Soft on terrorism

The editors of the Washington Post, after three years of steady Bush-boosting, seem to be a little bit perturbed:

The attempt by Pakistani President Pervez Musharraf to whitewash his country’s marketing of nuclear weapons technology to rogue dictatorships and sponsors of terrorism comes as no surprise. The general and his government have been lying for years about the illegal traffic. Now that their cover has been blown by evidence supplied to the United Nations by Libya and Iran, they are attempting to pin all the blame on a single scientist while stonewalling any international investigation. On Wednesday Abdul Qadeer Khan, the chief designer of Pakistan’s atomic weapons, confessed on television to selling his work through an international black market and claimed he acted alone — contradicting his previous implication of Mr. Musharraf and other top generals. Yesterday Mr. Musharraf duly pardoned him, called him a hero and declared that Pakistan would not supply documentation to the International Atomic Energy Agency or admit its investigators.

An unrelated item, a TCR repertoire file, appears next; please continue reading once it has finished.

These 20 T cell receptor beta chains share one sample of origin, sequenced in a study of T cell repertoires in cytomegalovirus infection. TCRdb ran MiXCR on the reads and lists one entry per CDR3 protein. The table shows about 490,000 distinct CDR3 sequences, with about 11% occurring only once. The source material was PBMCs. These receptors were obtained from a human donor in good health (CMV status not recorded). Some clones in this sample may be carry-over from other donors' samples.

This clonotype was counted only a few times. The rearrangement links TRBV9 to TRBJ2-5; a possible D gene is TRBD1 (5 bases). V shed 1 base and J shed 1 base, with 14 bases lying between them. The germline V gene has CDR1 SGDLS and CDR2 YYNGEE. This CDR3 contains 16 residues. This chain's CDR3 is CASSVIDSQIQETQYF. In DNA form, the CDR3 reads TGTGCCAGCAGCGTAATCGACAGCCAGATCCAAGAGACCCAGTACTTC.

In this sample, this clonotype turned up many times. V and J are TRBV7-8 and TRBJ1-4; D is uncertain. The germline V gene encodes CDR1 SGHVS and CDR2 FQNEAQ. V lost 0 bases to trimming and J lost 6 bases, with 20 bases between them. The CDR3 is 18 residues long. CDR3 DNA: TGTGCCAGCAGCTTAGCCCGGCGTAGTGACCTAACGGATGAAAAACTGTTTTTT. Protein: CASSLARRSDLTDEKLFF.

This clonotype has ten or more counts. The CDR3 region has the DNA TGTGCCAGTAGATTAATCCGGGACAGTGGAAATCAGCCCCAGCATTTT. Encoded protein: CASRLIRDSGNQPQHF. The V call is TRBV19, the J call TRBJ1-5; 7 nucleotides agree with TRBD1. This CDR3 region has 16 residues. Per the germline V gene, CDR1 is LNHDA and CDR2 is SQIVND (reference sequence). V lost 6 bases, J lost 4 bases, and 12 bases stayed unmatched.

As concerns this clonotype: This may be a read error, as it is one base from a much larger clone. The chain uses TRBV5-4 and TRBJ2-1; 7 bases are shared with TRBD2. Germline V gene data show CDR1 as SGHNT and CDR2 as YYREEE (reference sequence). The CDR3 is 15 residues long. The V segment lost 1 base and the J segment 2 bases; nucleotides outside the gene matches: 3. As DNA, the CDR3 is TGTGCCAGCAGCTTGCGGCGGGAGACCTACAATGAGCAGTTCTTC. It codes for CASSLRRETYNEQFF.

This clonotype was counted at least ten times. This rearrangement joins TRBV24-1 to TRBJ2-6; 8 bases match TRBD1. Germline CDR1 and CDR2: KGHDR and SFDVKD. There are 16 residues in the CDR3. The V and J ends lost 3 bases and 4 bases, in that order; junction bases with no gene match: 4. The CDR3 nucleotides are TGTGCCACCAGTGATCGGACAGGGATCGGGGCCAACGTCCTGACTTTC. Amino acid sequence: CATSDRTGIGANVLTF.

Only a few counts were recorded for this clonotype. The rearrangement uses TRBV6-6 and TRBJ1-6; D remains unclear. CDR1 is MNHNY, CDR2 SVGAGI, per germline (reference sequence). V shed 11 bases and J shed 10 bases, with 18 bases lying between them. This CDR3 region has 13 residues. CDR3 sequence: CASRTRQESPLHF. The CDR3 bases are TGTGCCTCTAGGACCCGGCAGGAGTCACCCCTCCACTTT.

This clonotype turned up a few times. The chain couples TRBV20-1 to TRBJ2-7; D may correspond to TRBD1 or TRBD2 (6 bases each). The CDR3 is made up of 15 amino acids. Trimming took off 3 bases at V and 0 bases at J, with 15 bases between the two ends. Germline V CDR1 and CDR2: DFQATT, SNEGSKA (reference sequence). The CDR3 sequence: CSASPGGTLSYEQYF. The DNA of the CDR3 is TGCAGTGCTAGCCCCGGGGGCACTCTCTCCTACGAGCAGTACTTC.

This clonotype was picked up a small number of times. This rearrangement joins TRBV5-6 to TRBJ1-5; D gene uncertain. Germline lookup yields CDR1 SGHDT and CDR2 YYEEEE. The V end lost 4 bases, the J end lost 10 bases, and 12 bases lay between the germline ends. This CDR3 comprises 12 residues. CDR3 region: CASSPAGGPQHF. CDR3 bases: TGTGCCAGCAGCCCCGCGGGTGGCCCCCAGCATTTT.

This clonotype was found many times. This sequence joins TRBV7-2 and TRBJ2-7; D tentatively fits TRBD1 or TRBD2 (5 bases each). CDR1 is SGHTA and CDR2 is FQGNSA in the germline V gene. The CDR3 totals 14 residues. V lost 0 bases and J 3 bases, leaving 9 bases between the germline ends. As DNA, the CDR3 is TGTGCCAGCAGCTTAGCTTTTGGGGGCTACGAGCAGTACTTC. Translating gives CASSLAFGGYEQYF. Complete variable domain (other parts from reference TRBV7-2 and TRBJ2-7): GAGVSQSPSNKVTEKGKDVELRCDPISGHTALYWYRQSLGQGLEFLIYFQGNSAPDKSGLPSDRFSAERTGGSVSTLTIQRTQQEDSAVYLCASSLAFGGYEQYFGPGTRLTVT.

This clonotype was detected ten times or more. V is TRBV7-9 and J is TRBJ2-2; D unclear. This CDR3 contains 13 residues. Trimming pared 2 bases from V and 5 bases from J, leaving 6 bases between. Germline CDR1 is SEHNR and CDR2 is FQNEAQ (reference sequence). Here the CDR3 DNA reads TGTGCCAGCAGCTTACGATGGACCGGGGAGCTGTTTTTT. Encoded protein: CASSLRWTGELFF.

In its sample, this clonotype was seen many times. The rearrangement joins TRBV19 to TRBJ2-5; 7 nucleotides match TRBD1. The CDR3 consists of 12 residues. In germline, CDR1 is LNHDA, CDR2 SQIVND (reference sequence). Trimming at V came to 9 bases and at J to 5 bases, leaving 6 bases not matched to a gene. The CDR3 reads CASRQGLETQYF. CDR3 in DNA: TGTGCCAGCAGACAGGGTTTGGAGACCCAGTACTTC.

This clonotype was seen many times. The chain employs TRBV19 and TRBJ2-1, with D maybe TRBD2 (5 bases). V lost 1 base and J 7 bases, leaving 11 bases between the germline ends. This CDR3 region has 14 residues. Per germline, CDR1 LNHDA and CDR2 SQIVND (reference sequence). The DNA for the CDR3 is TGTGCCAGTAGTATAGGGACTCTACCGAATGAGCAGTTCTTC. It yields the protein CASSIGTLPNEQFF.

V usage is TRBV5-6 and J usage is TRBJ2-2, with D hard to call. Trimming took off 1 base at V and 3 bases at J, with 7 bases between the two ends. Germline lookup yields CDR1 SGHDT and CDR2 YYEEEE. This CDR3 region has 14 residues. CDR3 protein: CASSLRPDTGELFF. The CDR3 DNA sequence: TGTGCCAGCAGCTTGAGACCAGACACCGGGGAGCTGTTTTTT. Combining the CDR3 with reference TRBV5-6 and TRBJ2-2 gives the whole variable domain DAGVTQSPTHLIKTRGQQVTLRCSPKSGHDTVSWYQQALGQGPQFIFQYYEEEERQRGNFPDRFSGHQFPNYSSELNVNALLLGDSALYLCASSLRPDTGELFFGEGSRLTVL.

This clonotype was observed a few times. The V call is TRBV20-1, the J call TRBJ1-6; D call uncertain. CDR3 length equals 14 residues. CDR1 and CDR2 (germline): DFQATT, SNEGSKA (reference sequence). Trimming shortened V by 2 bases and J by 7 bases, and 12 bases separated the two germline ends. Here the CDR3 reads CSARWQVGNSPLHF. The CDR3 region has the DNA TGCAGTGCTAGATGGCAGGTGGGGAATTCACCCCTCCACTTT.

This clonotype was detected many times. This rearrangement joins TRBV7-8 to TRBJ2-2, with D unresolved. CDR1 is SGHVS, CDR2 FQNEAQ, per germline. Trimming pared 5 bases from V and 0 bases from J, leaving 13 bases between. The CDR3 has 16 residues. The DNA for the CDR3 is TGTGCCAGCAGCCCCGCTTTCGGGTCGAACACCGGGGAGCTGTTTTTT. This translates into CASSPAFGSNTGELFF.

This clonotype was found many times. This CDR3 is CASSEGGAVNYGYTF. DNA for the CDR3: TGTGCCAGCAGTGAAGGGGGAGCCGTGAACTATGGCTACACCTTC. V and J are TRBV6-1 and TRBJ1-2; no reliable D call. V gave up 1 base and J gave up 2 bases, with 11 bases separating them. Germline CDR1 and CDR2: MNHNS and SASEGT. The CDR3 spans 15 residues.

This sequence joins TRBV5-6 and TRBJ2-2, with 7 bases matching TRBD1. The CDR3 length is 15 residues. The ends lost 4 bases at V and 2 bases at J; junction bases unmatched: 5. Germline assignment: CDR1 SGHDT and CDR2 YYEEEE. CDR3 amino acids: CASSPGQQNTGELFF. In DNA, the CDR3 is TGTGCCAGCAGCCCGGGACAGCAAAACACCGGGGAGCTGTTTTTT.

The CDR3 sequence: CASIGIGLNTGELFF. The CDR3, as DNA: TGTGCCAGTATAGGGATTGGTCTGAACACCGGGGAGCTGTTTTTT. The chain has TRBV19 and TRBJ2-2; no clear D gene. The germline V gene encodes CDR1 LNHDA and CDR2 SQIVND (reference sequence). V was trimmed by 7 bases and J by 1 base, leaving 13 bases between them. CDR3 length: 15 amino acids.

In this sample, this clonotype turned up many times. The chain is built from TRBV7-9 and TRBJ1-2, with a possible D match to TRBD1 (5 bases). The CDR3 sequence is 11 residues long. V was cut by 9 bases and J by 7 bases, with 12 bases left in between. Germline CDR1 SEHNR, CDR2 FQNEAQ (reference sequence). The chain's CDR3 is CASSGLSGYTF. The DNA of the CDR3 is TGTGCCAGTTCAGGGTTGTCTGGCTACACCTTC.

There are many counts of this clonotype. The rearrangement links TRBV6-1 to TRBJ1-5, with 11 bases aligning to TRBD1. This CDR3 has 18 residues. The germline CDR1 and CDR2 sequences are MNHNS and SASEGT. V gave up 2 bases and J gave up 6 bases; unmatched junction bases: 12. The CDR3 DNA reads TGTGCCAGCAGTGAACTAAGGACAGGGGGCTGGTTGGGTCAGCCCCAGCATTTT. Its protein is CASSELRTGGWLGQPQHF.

Such belligerence could be expected from a military ruler. What’s hard to believe is the Bush administration’s reaction to it. Rather than moving to impose sanctions on Pakistan — action that might be expected for a government that has been caught providing the technology for nuclear weapons to such countries as Iran, Libya and North Korea — it has swallowed his coverup and even congratulated him on it.

The Chicago Sun-Times reports that Khan is being allowed to keep the millions he made selling nuclear technology to maniacs.

Greg Palast reports that the administration had deliberately prevented an investigation of Khan’s activities two years ago, to protect the Saudi sources of the money he was receiving.

Think about this the next time the President’s supporters tell you that it’s his opponents who don’t take the threats of terrorism and weapons of mass destruction seriously.

Author: Mark Kleiman

Professor of Public Policy at the NYU Marron Institute for Urban Management and editor of the Journal of Drug Policy Analysis. Teaches about the methods of policy analysis about drug abuse control and crime control policy, working out the implications of two principles: that swift and certain sanctions don't have to be severe to be effective, and that well-designed threats usually don't have to be carried out. Books: Drugs and Drug Policy: What Everyone Needs to Know (with Jonathan Caulkins and Angela Hawken) When Brute Force Fails: How to Have Less Crime and Less Punishment (Princeton, 2009; named one of the "books of the year" by The Economist Against Excess: Drug Policy for Results (Basic, 1993) Marijuana: Costs of Abuse, Costs of Control (Greenwood, 1989) UCLA Homepage Curriculum Vitae Contact: